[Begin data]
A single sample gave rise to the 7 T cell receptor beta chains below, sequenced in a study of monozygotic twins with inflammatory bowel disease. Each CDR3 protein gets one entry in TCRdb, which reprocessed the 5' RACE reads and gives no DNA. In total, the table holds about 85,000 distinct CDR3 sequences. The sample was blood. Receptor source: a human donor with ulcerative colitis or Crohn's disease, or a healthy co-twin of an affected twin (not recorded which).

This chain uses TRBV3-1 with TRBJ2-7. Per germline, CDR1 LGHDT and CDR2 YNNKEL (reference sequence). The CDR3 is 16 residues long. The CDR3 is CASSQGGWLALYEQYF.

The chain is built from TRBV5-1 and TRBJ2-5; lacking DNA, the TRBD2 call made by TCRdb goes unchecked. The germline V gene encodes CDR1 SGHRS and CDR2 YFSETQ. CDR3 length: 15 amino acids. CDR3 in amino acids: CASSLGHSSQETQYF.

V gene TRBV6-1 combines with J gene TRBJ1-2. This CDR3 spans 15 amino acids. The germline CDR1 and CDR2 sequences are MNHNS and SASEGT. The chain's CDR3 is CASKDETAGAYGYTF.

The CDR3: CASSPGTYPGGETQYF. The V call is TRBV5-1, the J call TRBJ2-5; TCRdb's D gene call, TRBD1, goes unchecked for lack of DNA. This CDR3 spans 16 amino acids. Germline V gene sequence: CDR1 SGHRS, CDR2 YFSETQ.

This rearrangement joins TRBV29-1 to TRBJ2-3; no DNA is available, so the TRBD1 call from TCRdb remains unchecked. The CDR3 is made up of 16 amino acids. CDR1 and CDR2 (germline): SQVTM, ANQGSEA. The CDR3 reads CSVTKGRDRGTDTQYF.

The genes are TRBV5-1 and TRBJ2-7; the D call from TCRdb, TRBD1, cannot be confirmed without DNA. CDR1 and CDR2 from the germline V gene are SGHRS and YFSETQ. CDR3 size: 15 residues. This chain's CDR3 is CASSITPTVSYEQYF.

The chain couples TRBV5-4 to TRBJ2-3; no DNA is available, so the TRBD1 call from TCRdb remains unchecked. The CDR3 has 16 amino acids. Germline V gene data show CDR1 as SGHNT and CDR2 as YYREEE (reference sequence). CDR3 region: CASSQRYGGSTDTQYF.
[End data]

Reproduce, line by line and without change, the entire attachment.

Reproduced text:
A single sample gave rise to the 7 T cell receptor beta chains below, sequenced in a study of monozygotic twins with inflammatory bowel disease. Each CDR3 protein gets one entry in TCRdb, which reprocessed the 5' RACE reads and gives no DNA. In total, the table holds about 85,000 distinct CDR3 sequences. The sample was blood. Receptor source: a human donor with ulcerative colitis or Crohn's disease, or a healthy co-twin of an affected twin (not recorded which).

This chain uses TRBV3-1 with TRBJ2-7. Per germline, CDR1 LGHDT and CDR2 YNNKEL (reference sequence). The CDR3 is 16 residues long. The CDR3 is CASSQGGWLALYEQYF.

The chain is built from TRBV5-1 and TRBJ2-5; lacking DNA, the TRBD2 call made by TCRdb goes unchecked. The germline V gene encodes CDR1 SGHRS and CDR2 YFSETQ. CDR3 length: 15 amino acids. CDR3 in amino acids: CASSLGHSSQETQYF.

V gene TRBV6-1 combines with J gene TRBJ1-2. This CDR3 spans 15 amino acids. The germline CDR1 and CDR2 sequences are MNHNS and SASEGT. The chain's CDR3 is CASKDETAGAYGYTF.

The CDR3: CASSPGTYPGGETQYF. The V call is TRBV5-1, the J call TRBJ2-5; TCRdb's D gene call, TRBD1, goes unchecked for lack of DNA. This CDR3 spans 16 amino acids. Germline V gene sequence: CDR1 SGHRS, CDR2 YFSETQ.

This rearrangement joins TRBV29-1 to TRBJ2-3; no DNA is available, so the TRBD1 call from TCRdb remains unchecked. The CDR3 is made up of 16 amino acids. CDR1 and CDR2 (germline): SQVTM, ANQGSEA. The CDR3 reads CSVTKGRDRGTDTQYF.

The genes are TRBV5-1 and TRBJ2-7; the D call from TCRdb, TRBD1, cannot be confirmed without DNA. CDR1 and CDR2 from the germline V gene are SGHRS and YFSETQ. CDR3 size: 15 residues. This chain's CDR3 is CASSITPTVSYEQYF.

The chain couples TRBV5-4 to TRBJ2-3; no DNA is available, so the TRBD1 call from TCRdb remains unchecked. The CDR3 has 16 amino acids. Germline V gene data show CDR1 as SGHNT and CDR2 as YYREEE (reference sequence). CDR3 region: CASSQRYGGSTDTQYF.